If caught using a suspected fake passport, and discovered to be intelligence agents for the United States, the clandestine CIA operatives could look forward to beatings, torture, mock executions and, of course, a hanging in Tehran’s Azadi Square. 

The official told the undercover operative that in all his time working in immigration, first for the Shah’s government and then for the Islamic Republic, a total of 25 years, he’d never seen an initial. The operative, thinking quickly, asked for the official to speak with him privately. The two men stepped aside and talked in low tones. 

The CIA officer leaned in and told the Iranian official that he was born in the early 1930s, and that his middle name was “Hitler,” given to him by his parents. Because of this, the West German government had always allowed him the special privilege of using an initial, rather than having “Hitler” on his passport. 

He was allowed to leave the country.

MIGHTY HISTORY

The hero who gave her life protecting others during hijacking

On Sept. 5, 1986, New York-bound Pan Am Flight 73 was hijacked by armed terrorists at Karachi airport in Pakistan in what would become one of the bloodiest hijackings of the 80s.

During the 17-hour ordeal, Neerja Bhanot would help the cockpit crew escape and ground the plane, hide the passports of passengers to protect their identities and nationalities, and open the emergency door to help others escape.

Bhanot would give her life saving and protecting the passengers on board that day. She was just shy of 23 years old.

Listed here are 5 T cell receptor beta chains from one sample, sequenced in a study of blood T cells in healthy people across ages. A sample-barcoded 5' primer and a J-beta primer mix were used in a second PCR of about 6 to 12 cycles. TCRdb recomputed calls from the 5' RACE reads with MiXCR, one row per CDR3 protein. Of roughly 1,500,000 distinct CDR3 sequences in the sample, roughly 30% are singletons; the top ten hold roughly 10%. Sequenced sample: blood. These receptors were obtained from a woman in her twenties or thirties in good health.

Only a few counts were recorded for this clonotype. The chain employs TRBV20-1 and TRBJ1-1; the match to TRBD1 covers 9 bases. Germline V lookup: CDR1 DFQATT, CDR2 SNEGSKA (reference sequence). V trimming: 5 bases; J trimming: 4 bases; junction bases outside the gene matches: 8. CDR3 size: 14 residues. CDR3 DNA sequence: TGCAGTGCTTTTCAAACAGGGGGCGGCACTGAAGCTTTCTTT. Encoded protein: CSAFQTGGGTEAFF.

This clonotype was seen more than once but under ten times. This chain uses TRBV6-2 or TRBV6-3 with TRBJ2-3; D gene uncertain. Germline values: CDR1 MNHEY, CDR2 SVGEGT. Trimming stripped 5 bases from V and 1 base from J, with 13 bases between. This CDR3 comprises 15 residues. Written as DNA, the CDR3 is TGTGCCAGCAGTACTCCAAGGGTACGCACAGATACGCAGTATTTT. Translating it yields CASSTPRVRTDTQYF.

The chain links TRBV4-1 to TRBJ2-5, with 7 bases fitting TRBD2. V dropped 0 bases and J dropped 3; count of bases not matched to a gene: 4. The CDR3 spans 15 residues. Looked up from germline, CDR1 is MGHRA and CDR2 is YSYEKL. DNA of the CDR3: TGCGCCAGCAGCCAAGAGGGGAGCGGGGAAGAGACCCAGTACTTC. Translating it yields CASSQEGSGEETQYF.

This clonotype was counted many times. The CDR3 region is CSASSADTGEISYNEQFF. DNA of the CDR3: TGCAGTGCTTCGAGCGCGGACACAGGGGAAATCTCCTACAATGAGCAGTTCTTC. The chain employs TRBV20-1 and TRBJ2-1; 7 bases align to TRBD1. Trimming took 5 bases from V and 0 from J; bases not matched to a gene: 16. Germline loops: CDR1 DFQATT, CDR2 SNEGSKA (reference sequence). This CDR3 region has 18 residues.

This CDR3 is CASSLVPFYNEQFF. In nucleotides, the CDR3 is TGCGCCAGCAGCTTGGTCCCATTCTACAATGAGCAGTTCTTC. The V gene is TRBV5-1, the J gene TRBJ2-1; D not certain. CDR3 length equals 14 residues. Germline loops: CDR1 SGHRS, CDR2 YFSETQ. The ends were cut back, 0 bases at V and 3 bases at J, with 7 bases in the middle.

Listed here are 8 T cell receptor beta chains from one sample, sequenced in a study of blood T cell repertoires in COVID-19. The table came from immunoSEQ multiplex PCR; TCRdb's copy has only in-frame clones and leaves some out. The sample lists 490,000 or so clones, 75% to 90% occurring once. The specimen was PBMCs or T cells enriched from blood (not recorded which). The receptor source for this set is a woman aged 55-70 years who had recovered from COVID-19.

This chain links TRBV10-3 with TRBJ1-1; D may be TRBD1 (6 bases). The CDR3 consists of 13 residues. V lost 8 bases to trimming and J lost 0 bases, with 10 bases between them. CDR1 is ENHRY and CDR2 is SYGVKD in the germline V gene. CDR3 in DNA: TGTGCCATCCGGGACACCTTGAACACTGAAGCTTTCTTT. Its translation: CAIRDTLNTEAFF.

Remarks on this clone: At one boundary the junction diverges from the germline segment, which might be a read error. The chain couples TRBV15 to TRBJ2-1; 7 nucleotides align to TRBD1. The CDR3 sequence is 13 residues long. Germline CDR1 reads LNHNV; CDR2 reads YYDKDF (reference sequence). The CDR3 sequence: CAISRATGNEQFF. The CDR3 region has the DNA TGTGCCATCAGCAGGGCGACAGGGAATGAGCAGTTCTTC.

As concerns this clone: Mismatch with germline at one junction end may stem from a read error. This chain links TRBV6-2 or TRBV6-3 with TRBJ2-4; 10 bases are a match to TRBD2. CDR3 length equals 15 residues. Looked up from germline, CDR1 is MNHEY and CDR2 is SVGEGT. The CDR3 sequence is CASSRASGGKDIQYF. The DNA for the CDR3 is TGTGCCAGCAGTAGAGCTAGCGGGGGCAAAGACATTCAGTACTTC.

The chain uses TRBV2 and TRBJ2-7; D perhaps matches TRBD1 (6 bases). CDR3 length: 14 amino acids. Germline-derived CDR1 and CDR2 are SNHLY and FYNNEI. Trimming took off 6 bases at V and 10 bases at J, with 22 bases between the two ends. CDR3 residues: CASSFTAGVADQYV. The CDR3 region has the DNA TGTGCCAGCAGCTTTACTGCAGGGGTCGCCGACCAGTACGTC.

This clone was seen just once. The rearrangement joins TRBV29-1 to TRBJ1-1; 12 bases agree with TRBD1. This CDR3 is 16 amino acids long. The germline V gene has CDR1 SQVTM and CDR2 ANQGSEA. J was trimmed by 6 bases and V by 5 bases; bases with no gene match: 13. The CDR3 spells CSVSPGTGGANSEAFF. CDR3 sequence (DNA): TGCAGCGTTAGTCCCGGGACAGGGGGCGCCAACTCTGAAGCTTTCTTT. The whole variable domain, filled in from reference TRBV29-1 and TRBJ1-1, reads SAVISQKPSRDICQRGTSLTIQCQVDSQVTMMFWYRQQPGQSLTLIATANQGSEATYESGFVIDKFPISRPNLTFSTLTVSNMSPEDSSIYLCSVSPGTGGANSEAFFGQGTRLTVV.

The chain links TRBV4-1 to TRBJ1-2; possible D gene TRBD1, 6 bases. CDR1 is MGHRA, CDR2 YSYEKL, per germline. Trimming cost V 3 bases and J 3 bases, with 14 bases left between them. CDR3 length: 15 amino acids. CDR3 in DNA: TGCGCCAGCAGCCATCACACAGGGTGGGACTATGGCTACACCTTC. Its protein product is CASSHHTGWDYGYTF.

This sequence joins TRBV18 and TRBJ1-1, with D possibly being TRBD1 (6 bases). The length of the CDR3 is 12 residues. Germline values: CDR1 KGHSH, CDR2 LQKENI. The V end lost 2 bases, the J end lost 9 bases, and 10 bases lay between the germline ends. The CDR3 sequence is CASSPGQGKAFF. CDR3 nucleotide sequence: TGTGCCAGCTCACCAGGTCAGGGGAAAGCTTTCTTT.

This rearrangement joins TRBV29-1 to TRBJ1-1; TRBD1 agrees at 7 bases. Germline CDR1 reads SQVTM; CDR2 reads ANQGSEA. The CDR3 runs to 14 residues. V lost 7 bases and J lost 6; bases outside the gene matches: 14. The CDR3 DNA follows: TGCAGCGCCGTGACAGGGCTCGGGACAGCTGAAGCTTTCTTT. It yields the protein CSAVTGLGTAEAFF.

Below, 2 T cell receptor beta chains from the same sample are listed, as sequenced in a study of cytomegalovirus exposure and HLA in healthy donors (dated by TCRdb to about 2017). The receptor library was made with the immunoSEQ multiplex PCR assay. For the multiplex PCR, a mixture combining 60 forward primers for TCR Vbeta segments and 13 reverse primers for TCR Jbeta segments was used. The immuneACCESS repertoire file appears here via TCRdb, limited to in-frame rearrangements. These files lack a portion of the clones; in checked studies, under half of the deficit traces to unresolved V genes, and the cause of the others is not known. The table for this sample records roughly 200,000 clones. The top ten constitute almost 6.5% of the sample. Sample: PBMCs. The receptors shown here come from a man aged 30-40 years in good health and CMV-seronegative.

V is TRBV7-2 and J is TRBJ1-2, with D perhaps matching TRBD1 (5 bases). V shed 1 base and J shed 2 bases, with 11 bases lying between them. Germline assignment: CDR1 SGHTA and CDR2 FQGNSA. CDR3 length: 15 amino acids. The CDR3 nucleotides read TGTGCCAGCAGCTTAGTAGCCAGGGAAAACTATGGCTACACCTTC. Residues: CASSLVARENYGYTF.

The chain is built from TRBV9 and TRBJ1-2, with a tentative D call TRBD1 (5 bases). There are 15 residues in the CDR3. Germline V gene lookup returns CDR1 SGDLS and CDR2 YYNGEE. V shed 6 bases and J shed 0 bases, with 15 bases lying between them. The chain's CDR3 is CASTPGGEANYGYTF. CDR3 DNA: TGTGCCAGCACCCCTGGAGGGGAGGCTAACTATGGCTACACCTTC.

Just after 0600, four gunmen sped onto the tarmac in an airport security van and entered the plane, firing their weapons. Flight attendant Sherene Pavan hailed the cockpit crew and pressed the hijack code as the hijackers grabbed Bhanot and held a gun to her head, demanding to be taken to the captain.

Upon arrival in the cockpit, they saw that the crew received the warning and evacuated by means of a safety hatch in the cockpit.

Inside the plane, 29 year-old American Rajesh Kumar was pulled out of his seat, shot, and kicked out of the plane.

“This changed everything. It showed they were ruthless killers,” said Sunshine Vesuwala, a surviving flight attendant.

A mass murderer allegedly learned to kill from an Army vet-turned hitman

Passenger and plane details.

(Wikipedia)

The hijackers wanted a pilot to fly the plane to where other members of their militant group were imprisoned. As negotiators communicated with them from outside the aircraft, the terrorists began looking for more Americans on board.

This is when Bhanot and the other flight attendants began hiding the passports of the travelers to protect their identities. As the hours dragged on, the power of the aircraft began to dwindle. When the lights finally went out, the terrorists began to fire into the aircraft, killing the on-board mechanic Meherjee Kharas.

Bhanot and other members of the crew took the opportunity to open at least three doors and help passengers escape.

Bhanot was shot helping the hostages out of the plane and was evacuated by her colleagues, but she died at Karachi’s Jinnah Hospital.

22 people were killed in the attack, including two Americans, and another 150 were injured. The combined efforts of the 16 flight attendants likely saved hundreds of lives that day, and for two more days after the attack, the crew continued to care for minor passengers until they could be reunited with their families.

MIGHTY HISTORY

Why a popular deployment medication caused crazy nightmares

Before service members deploy, they undergo several different medical screenings to check if they’re capable of making it through the long stretch.


We get poked and prodded with all types of needles and probes prior to getting the “green light” to take the fight to the enemy.

After acquiring your smallpox vaccination — which means you’re going to get stuck in the arm about 30 times by a needle containing a semi-friendly version of the virus —  you’ll receive a bag full of antibiotics that you’re ordered to take every day.

That’s where things get interesting.

Related: Why the most dreaded injection is called the ‘peanut butter’ shot